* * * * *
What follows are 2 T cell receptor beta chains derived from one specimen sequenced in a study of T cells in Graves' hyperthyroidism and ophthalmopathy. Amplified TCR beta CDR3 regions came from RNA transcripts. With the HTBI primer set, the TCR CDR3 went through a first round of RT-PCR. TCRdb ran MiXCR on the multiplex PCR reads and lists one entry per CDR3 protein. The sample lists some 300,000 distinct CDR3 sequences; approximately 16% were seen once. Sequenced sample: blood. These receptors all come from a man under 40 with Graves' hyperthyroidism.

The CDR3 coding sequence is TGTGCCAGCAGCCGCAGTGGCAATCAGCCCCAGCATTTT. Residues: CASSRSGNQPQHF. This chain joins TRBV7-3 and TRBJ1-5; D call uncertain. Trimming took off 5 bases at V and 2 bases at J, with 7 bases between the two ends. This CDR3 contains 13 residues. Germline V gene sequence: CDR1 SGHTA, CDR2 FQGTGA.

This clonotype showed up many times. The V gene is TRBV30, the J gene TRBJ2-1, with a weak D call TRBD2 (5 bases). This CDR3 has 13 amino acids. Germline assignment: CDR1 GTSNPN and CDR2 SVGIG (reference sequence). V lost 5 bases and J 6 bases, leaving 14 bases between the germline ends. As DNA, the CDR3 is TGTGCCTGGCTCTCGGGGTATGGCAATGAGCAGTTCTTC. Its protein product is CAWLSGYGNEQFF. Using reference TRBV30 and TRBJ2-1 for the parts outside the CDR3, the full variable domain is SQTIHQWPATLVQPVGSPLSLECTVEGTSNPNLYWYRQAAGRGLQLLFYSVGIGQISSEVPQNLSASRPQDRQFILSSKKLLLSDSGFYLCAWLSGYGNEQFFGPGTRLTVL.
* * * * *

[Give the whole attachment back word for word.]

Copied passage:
What follows are 2 T cell receptor beta chains derived from one specimen sequenced in a study of T cells in Graves' hyperthyroidism and ophthalmopathy. Amplified TCR beta CDR3 regions came from RNA transcripts. With the HTBI primer set, the TCR CDR3 went through a first round of RT-PCR. TCRdb ran MiXCR on the multiplex PCR reads and lists one entry per CDR3 protein. The sample lists some 300,000 distinct CDR3 sequences; approximately 16% were seen once. Sequenced sample: blood. These receptors all come from a man under 40 with Graves' hyperthyroidism.

The CDR3 coding sequence is TGTGCCAGCAGCCGCAGTGGCAATCAGCCCCAGCATTTT. Residues: CASSRSGNQPQHF. This chain joins TRBV7-3 and TRBJ1-5; D call uncertain. Trimming took off 5 bases at V and 2 bases at J, with 7 bases between the two ends. This CDR3 contains 13 residues. Germline V gene sequence: CDR1 SGHTA, CDR2 FQGTGA.

This clonotype showed up many times. The V gene is TRBV30, the J gene TRBJ2-1, with a weak D call TRBD2 (5 bases). This CDR3 has 13 amino acids. Germline assignment: CDR1 GTSNPN and CDR2 SVGIG (reference sequence). V lost 5 bases and J 6 bases, leaving 14 bases between the germline ends. As DNA, the CDR3 is TGTGCCTGGCTCTCGGGGTATGGCAATGAGCAGTTCTTC. Its protein product is CAWLSGYGNEQFF. Using reference TRBV30 and TRBJ2-1 for the parts outside the CDR3, the full variable domain is SQTIHQWPATLVQPVGSPLSLECTVEGTSNPNLYWYRQAAGRGLQLLFYSVGIGQISSEVPQNLSASRPQDRQFILSSKKLLLSDSGFYLCAWLSGYGNEQFFGPGTRLTVL.